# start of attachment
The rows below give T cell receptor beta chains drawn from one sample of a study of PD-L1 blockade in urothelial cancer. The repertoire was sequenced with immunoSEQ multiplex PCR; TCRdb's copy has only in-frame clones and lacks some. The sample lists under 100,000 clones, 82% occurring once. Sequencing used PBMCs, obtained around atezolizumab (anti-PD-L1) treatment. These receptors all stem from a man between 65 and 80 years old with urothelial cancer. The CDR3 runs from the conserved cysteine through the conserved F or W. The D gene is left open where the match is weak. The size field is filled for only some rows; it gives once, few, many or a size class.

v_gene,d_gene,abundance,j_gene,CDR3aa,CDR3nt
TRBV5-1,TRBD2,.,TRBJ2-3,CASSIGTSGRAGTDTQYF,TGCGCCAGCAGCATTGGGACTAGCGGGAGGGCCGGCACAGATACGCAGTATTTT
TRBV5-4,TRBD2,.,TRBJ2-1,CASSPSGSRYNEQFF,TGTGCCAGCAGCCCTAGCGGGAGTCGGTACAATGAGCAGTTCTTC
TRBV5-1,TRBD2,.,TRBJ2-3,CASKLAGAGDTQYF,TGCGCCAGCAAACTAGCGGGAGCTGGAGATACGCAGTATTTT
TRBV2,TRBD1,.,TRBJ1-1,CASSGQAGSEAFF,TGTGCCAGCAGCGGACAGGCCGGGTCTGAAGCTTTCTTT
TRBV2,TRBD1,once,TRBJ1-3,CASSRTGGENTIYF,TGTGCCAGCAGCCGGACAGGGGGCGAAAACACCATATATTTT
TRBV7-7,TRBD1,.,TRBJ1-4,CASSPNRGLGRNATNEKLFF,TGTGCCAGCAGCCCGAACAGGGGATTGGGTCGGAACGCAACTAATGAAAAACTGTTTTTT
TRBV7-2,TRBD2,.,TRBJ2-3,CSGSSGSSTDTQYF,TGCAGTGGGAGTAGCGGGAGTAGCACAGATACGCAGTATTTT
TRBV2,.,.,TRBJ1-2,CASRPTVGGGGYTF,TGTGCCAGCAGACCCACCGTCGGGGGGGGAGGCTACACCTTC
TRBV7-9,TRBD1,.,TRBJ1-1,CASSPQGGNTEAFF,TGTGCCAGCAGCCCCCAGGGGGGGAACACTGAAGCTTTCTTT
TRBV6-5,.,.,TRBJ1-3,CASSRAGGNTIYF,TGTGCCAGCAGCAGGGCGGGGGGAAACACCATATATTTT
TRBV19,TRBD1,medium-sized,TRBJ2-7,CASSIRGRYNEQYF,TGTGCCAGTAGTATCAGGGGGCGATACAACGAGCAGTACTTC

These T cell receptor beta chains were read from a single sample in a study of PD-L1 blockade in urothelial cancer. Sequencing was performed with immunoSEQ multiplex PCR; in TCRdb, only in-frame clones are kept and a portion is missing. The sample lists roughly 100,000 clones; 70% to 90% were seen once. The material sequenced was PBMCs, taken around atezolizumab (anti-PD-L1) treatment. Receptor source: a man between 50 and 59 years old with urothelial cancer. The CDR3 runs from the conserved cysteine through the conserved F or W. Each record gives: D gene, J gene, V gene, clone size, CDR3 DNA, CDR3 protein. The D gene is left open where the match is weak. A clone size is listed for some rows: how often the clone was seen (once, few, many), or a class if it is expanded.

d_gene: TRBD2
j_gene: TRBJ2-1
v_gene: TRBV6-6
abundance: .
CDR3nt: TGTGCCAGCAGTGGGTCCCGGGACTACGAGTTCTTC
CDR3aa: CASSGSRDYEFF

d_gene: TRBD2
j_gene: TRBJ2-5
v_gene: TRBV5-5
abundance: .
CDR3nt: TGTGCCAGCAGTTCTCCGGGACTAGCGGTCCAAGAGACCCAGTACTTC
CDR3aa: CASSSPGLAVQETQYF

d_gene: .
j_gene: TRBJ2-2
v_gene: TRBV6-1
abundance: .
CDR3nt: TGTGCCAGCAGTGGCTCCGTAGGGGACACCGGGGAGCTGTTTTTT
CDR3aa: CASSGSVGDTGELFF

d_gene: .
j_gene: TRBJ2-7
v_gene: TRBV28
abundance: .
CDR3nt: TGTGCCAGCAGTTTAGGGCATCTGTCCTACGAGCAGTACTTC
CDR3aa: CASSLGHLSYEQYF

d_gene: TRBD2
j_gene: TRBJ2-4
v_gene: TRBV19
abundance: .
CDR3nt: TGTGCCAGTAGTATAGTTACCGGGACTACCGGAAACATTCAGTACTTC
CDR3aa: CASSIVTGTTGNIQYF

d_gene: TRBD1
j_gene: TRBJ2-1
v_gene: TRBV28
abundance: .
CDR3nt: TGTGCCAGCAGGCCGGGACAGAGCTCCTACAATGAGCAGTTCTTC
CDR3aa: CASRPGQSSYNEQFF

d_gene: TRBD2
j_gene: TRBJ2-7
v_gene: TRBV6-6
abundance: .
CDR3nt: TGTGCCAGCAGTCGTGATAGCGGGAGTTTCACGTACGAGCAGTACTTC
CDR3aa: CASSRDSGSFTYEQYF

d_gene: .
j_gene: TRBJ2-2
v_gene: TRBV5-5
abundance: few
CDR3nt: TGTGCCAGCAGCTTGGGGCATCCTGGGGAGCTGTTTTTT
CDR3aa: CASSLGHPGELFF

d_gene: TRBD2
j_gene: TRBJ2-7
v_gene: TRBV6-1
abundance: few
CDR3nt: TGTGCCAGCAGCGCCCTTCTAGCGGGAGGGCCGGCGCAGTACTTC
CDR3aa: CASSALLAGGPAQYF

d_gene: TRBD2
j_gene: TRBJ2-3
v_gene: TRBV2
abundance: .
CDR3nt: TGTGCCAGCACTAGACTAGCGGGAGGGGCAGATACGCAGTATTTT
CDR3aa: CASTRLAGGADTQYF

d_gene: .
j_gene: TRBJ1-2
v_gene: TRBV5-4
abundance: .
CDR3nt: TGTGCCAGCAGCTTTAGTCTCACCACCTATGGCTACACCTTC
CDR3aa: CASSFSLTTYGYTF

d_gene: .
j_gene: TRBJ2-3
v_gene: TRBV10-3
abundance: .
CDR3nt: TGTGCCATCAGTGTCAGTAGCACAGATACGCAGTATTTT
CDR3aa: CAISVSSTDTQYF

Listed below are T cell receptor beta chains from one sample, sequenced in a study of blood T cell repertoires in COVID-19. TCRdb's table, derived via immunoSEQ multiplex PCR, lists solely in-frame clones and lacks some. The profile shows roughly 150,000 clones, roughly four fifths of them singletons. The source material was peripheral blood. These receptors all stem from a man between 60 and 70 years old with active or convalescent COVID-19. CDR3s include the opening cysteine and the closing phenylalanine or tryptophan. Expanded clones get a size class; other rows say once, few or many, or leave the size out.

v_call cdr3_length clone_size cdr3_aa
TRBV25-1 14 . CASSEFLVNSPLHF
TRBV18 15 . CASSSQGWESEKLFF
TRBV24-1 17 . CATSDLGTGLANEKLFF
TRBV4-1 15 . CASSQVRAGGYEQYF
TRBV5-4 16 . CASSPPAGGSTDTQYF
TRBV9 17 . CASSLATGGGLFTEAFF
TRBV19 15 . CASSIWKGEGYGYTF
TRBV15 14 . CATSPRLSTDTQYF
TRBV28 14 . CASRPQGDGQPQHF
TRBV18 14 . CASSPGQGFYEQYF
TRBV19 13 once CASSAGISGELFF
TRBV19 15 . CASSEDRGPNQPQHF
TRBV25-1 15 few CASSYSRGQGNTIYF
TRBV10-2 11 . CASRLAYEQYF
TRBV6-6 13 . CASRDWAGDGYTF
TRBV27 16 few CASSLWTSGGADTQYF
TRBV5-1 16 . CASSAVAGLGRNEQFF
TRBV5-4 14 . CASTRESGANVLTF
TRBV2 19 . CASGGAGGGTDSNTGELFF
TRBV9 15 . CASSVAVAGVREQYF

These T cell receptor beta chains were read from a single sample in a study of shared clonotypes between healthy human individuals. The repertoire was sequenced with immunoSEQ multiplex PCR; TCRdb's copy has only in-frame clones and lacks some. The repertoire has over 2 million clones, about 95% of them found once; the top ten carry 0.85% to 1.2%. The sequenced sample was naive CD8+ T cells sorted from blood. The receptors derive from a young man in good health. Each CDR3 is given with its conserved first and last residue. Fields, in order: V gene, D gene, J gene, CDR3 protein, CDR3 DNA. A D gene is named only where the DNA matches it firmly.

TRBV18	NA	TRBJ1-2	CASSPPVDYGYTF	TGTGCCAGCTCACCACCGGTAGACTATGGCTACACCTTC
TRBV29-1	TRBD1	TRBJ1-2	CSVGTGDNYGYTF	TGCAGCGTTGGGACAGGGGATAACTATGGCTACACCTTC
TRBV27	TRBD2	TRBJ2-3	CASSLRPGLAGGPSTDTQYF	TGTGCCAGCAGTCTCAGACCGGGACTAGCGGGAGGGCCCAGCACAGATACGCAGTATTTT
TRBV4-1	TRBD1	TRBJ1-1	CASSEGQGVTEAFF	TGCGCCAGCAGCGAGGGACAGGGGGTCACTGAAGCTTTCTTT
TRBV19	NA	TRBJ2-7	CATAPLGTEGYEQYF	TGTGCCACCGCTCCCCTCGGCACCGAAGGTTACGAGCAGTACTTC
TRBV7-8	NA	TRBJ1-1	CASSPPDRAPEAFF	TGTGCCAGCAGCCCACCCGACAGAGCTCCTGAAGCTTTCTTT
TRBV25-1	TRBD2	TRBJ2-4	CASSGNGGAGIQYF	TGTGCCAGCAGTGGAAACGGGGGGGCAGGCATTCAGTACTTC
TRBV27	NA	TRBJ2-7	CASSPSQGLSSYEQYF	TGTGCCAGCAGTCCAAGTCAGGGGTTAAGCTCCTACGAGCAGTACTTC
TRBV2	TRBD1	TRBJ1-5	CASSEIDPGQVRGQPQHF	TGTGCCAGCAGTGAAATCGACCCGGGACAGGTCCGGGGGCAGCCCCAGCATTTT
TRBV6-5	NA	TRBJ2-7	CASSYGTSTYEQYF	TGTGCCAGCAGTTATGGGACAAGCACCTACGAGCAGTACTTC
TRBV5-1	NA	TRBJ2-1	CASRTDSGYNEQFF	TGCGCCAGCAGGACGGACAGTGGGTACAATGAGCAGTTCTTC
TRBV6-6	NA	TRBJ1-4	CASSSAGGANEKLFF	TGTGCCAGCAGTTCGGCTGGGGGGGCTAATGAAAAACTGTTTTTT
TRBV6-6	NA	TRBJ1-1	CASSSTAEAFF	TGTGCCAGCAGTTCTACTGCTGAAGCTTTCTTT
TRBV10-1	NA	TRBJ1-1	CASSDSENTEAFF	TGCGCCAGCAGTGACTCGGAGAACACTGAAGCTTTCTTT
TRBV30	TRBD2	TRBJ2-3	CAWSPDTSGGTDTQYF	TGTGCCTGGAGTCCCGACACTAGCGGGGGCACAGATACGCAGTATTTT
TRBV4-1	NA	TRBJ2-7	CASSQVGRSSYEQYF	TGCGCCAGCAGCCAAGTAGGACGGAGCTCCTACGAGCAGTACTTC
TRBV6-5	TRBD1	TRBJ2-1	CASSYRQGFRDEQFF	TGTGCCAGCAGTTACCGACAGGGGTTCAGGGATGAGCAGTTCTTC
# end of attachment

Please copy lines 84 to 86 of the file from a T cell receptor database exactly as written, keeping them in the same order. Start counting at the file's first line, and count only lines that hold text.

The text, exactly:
abundance: .
CDR3nt: TGTGCCATCAGTGTCAGTAGCACAGATACGCAGTATTTT
CDR3aa: CAISVSSTDTQYF